Getting up to speed on public transit in Atlanta

Rapid Transit

Rapid transit (also called heavy rail) is one of two types of train-based public transportation. The other one is light rail, which we will get to a bit later. Rapid transit systems are trains that have their own dedicated space, so they don’t interact with other vehicles, like cars or buses. Examples include the Subway system in New York City or the Metro in Washington D.C. Rapid transit can be more efficient for riders, since having their own space means that they can go faster without interruption and can carry more people. The downside of rapid transit is that these trains take a long time to stop in emergencies and, of course, need a lot more space to be built.


In addition to a rapid transit system, many cities, including Atlanta, have a system of buses that allow riders to get to and from stops where the rapid transit system doesn’t reach. Buses can be safer than rapid transit, because they are easier to stop and slower overall. They also typically have more stops, and riders can tell the driver exactly where they want to stop, improving efficiency by removing unnecessary stops. However, buses are slower than rapid transit trains, can get stuck in traffic, and can carry fewer people.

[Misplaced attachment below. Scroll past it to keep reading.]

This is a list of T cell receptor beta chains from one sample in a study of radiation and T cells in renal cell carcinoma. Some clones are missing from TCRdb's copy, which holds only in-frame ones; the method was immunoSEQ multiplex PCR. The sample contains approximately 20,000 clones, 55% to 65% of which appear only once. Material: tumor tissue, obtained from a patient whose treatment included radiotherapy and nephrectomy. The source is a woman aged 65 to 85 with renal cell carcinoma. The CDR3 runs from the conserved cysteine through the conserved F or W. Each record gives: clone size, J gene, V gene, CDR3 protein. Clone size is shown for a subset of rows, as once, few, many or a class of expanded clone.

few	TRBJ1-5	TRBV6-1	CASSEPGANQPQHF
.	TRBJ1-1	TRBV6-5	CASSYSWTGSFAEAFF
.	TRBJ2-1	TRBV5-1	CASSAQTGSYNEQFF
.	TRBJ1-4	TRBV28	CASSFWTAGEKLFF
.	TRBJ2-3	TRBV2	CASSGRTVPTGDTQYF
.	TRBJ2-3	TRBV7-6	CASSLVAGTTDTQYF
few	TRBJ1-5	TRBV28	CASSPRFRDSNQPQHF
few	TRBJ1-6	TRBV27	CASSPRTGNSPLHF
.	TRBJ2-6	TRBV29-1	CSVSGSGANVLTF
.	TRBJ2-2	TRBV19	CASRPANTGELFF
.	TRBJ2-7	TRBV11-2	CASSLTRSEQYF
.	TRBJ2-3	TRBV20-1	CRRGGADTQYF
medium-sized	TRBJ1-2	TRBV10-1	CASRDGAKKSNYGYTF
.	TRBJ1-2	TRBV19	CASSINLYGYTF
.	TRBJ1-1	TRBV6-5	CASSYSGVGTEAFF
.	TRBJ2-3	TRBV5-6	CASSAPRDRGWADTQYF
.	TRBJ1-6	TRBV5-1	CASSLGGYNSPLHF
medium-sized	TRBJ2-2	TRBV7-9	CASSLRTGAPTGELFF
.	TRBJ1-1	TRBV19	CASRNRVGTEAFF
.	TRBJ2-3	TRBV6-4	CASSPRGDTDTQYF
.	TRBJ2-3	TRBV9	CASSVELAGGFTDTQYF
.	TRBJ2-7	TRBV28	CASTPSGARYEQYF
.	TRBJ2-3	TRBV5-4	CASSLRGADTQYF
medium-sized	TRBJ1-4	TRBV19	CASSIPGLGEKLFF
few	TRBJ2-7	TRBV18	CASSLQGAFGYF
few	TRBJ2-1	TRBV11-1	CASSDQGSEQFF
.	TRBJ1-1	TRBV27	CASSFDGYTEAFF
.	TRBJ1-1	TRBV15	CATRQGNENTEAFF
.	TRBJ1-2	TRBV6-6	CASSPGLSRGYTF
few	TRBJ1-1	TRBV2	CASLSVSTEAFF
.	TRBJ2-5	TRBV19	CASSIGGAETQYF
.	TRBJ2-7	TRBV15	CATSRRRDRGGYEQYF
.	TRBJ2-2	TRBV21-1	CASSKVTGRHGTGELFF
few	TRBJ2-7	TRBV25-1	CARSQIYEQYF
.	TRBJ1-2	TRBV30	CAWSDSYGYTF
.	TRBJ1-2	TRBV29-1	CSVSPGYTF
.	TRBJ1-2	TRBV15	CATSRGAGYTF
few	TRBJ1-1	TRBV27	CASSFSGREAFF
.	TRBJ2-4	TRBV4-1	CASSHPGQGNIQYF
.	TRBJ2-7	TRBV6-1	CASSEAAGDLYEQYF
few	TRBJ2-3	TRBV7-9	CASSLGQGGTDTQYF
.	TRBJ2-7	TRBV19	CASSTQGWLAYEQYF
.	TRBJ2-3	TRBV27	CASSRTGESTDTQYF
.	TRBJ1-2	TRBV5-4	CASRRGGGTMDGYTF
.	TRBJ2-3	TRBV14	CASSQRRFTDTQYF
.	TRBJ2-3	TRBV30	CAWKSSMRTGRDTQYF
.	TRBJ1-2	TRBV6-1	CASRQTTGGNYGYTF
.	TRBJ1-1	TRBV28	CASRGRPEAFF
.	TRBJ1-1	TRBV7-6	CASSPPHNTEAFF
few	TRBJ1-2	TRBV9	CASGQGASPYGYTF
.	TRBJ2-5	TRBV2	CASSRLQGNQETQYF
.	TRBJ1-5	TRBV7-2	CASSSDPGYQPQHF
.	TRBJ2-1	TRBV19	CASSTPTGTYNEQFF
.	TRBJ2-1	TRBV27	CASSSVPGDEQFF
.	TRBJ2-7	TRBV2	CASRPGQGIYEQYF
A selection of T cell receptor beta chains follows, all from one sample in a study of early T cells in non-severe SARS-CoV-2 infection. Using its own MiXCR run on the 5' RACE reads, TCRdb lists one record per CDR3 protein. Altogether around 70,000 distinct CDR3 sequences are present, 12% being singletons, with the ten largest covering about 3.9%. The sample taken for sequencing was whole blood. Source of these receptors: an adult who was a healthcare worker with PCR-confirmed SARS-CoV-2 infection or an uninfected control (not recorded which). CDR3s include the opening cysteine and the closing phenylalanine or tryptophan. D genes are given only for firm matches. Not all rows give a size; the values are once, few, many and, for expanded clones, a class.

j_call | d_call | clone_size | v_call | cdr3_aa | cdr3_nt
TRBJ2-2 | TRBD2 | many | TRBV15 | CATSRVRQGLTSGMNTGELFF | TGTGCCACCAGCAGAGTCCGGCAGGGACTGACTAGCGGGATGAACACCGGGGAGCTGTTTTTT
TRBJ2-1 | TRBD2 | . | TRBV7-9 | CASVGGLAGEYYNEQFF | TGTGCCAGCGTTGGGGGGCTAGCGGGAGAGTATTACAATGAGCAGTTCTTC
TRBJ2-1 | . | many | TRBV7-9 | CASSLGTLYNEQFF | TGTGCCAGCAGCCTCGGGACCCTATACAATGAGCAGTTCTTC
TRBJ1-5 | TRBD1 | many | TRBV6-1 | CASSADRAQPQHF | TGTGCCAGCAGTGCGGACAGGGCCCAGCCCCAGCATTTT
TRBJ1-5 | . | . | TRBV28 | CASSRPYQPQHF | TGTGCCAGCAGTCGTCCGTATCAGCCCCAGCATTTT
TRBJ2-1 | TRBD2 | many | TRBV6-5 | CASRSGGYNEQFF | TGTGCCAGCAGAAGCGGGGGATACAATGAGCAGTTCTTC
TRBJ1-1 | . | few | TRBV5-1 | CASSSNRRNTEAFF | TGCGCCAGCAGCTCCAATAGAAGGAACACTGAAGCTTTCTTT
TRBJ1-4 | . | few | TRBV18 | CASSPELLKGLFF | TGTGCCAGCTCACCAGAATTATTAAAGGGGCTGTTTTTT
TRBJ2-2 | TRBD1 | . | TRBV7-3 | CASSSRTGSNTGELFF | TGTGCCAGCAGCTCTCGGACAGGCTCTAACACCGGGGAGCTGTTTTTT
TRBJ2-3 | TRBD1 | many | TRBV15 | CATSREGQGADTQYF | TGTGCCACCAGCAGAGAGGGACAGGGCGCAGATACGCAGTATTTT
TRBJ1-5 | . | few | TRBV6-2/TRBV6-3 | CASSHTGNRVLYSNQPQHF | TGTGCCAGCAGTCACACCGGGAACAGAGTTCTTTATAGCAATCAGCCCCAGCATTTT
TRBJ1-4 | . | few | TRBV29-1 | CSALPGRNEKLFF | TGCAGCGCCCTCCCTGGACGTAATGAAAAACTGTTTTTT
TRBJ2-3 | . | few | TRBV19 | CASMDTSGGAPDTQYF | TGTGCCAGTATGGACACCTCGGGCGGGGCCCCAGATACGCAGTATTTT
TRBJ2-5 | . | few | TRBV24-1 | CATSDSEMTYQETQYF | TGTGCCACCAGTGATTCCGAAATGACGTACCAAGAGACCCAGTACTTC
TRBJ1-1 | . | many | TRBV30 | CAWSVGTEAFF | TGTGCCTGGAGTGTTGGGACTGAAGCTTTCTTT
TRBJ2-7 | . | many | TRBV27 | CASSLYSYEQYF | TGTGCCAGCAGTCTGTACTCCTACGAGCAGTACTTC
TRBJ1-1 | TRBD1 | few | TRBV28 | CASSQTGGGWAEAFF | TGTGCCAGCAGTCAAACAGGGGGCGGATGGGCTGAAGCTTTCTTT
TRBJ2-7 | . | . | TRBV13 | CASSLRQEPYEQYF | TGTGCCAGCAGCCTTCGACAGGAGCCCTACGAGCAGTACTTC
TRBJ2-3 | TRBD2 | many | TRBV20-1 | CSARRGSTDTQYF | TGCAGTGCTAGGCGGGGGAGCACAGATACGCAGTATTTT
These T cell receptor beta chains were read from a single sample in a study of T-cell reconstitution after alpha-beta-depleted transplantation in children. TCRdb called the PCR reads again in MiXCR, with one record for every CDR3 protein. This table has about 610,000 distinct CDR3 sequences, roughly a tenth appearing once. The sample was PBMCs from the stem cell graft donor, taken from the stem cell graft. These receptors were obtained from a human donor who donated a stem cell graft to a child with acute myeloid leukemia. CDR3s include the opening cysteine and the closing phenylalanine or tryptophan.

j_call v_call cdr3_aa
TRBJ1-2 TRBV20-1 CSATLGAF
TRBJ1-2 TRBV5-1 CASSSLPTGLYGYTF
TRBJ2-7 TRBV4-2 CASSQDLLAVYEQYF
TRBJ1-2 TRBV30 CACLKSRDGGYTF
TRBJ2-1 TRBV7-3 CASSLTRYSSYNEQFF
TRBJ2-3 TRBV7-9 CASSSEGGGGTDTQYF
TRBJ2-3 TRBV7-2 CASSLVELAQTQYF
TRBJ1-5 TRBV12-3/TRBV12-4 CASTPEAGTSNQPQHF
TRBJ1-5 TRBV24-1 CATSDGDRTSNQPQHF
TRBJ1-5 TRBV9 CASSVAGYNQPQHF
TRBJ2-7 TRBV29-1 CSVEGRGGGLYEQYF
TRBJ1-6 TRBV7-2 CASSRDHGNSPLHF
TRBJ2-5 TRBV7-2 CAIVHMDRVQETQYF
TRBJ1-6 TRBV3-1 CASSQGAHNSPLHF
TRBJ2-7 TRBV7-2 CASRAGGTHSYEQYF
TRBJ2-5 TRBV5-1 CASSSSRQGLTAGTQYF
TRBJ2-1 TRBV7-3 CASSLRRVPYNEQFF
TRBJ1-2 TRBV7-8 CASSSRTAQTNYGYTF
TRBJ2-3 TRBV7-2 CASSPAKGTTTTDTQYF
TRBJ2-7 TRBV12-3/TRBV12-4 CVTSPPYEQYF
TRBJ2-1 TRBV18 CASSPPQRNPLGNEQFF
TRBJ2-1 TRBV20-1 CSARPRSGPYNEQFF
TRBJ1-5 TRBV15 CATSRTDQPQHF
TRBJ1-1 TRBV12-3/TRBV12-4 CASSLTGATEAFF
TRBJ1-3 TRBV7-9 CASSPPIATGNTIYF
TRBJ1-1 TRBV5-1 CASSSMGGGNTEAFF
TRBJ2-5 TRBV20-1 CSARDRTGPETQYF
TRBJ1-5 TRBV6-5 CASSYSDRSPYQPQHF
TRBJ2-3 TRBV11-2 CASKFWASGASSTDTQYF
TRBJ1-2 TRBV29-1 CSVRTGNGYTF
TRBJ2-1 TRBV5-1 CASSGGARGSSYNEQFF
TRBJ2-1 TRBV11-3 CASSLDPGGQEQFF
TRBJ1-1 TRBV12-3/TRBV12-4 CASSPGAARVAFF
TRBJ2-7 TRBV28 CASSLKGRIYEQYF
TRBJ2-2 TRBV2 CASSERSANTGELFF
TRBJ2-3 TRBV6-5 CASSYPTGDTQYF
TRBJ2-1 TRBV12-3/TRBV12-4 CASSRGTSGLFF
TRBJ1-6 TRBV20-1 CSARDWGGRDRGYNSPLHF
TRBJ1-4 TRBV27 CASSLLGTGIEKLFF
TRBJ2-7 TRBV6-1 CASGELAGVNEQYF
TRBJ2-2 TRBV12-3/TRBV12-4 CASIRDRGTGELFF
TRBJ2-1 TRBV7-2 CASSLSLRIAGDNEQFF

Light rail

Light rail is another type of train-based transportation. Unlike rapid transit, light rails share space with other types of traffic, like cars and buses. This means that light rail is typically slower than rapid transit, but it can stop more quickly in an emergency and is easier for a city to build, since it can be integrated with existing streets and pathways. Atlanta’s main use of light rail is the Atlanta Streetcar, a 2.7 mile loop that connects Centennial Olympic Park to the King Historic District in Downtown Atlanta.

The future of public transit in Atlanta

There are a lot of options for new public transit in Atlanta, and what happens with these options will really depend on who we elect as the new Mayor and City Council.



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